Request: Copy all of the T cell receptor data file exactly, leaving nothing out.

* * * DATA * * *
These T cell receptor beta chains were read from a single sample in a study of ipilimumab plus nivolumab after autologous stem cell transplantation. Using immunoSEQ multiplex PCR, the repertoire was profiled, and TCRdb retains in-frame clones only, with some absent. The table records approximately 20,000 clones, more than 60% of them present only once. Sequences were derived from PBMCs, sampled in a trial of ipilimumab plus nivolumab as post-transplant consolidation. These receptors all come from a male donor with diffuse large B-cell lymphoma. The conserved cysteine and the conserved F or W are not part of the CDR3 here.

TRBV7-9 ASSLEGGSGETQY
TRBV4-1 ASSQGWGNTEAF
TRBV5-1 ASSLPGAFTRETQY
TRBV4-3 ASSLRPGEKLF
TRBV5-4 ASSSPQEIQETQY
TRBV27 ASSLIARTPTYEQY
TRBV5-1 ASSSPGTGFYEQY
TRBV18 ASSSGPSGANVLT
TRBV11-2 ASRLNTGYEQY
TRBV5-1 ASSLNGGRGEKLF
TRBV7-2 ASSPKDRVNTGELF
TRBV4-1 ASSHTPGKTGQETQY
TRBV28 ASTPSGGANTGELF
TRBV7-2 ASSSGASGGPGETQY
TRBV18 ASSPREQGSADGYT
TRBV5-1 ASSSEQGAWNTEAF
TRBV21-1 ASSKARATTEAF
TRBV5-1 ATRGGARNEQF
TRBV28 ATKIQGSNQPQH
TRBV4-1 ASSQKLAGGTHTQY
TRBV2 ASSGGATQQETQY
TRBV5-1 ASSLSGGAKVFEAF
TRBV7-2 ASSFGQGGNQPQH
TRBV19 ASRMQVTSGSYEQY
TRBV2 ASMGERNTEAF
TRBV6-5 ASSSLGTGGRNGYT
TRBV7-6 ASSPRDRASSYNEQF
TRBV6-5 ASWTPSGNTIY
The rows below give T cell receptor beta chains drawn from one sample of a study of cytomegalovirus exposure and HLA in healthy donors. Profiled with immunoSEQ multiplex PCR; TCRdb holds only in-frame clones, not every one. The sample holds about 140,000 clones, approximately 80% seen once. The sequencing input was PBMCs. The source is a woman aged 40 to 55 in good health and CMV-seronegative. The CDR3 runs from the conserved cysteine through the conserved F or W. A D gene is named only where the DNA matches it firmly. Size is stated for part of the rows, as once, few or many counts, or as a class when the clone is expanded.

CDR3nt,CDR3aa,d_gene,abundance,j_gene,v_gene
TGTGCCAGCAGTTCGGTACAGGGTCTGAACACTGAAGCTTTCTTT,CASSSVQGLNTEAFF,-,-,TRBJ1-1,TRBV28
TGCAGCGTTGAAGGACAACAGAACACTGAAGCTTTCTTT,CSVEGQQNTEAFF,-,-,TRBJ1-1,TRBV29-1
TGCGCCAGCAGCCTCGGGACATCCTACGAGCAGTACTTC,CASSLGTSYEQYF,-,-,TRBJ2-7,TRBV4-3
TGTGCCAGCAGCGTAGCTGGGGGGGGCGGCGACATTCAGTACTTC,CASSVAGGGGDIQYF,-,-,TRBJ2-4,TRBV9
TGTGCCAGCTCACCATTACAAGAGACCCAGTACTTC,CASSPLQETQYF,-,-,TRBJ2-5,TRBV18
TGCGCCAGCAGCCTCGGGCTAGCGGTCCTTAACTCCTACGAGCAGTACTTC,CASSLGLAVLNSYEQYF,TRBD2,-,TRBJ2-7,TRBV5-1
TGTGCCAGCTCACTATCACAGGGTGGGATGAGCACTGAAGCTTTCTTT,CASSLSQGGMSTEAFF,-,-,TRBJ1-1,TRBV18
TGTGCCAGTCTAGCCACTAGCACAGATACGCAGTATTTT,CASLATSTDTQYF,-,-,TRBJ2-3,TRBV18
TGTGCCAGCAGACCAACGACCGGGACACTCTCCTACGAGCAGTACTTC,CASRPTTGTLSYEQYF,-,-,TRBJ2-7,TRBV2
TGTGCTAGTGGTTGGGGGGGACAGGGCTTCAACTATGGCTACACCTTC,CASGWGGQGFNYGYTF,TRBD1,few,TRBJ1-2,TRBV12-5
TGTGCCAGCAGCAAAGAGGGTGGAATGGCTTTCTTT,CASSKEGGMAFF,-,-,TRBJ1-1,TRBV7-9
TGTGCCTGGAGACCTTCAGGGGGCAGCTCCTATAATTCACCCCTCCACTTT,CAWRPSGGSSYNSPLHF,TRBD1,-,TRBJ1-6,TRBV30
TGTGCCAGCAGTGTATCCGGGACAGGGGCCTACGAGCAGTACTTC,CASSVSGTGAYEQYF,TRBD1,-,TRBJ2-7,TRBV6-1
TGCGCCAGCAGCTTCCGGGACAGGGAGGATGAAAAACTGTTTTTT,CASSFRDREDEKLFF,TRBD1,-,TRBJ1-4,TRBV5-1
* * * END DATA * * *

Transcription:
These T cell receptor beta chains were read from a single sample in a study of ipilimumab plus nivolumab after autologous stem cell transplantation. Using immunoSEQ multiplex PCR, the repertoire was profiled, and TCRdb retains in-frame clones only, with some absent. The table records approximately 20,000 clones, more than 60% of them present only once. Sequences were derived from PBMCs, sampled in a trial of ipilimumab plus nivolumab as post-transplant consolidation. These receptors all come from a male donor with diffuse large B-cell lymphoma. The conserved cysteine and the conserved F or W are not part of the CDR3 here.

TRBV7-9 ASSLEGGSGETQY
TRBV4-1 ASSQGWGNTEAF
TRBV5-1 ASSLPGAFTRETQY
TRBV4-3 ASSLRPGEKLF
TRBV5-4 ASSSPQEIQETQY
TRBV27 ASSLIARTPTYEQY
TRBV5-1 ASSSPGTGFYEQY
TRBV18 ASSSGPSGANVLT
TRBV11-2 ASRLNTGYEQY
TRBV5-1 ASSLNGGRGEKLF
TRBV7-2 ASSPKDRVNTGELF
TRBV4-1 ASSHTPGKTGQETQY
TRBV28 ASTPSGGANTGELF
TRBV7-2 ASSSGASGGPGETQY
TRBV18 ASSPREQGSADGYT
TRBV5-1 ASSSEQGAWNTEAF
TRBV21-1 ASSKARATTEAF
TRBV5-1 ATRGGARNEQF
TRBV28 ATKIQGSNQPQH
TRBV4-1 ASSQKLAGGTHTQY
TRBV2 ASSGGATQQETQY
TRBV5-1 ASSLSGGAKVFEAF
TRBV7-2 ASSFGQGGNQPQH
TRBV19 ASRMQVTSGSYEQY
TRBV2 ASMGERNTEAF
TRBV6-5 ASSSLGTGGRNGYT
TRBV7-6 ASSPRDRASSYNEQF
TRBV6-5 ASWTPSGNTIY
The rows below give T cell receptor beta chains drawn from one sample of a study of cytomegalovirus exposure and HLA in healthy donors. Profiled with immunoSEQ multiplex PCR; TCRdb holds only in-frame clones, not every one. The sample holds about 140,000 clones, approximately 80% seen once. The sequencing input was PBMCs. The source is a woman aged 40 to 55 in good health and CMV-seronegative. The CDR3 runs from the conserved cysteine through the conserved F or W. A D gene is named only where the DNA matches it firmly. Size is stated for part of the rows, as once, few or many counts, or as a class when the clone is expanded.

CDR3nt,CDR3aa,d_gene,abundance,j_gene,v_gene
TGTGCCAGCAGTTCGGTACAGGGTCTGAACACTGAAGCTTTCTTT,CASSSVQGLNTEAFF,-,-,TRBJ1-1,TRBV28
TGCAGCGTTGAAGGACAACAGAACACTGAAGCTTTCTTT,CSVEGQQNTEAFF,-,-,TRBJ1-1,TRBV29-1
TGCGCCAGCAGCCTCGGGACATCCTACGAGCAGTACTTC,CASSLGTSYEQYF,-,-,TRBJ2-7,TRBV4-3
TGTGCCAGCAGCGTAGCTGGGGGGGGCGGCGACATTCAGTACTTC,CASSVAGGGGDIQYF,-,-,TRBJ2-4,TRBV9
TGTGCCAGCTCACCATTACAAGAGACCCAGTACTTC,CASSPLQETQYF,-,-,TRBJ2-5,TRBV18
TGCGCCAGCAGCCTCGGGCTAGCGGTCCTTAACTCCTACGAGCAGTACTTC,CASSLGLAVLNSYEQYF,TRBD2,-,TRBJ2-7,TRBV5-1
TGTGCCAGCTCACTATCACAGGGTGGGATGAGCACTGAAGCTTTCTTT,CASSLSQGGMSTEAFF,-,-,TRBJ1-1,TRBV18
TGTGCCAGTCTAGCCACTAGCACAGATACGCAGTATTTT,CASLATSTDTQYF,-,-,TRBJ2-3,TRBV18
TGTGCCAGCAGACCAACGACCGGGACACTCTCCTACGAGCAGTACTTC,CASRPTTGTLSYEQYF,-,-,TRBJ2-7,TRBV2
TGTGCTAGTGGTTGGGGGGGACAGGGCTTCAACTATGGCTACACCTTC,CASGWGGQGFNYGYTF,TRBD1,few,TRBJ1-2,TRBV12-5
TGTGCCAGCAGCAAAGAGGGTGGAATGGCTTTCTTT,CASSKEGGMAFF,-,-,TRBJ1-1,TRBV7-9
TGTGCCTGGAGACCTTCAGGGGGCAGCTCCTATAATTCACCCCTCCACTTT,CAWRPSGGSSYNSPLHF,TRBD1,-,TRBJ1-6,TRBV30
TGTGCCAGCAGTGTATCCGGGACAGGGGCCTACGAGCAGTACTTC,CASSVSGTGAYEQYF,TRBD1,-,TRBJ2-7,TRBV6-1
TGCGCCAGCAGCTTCCGGGACAGGGAGGATGAAAAACTGTTTTTT,CASSFRDREDEKLFF,TRBD1,-,TRBJ1-4,TRBV5-1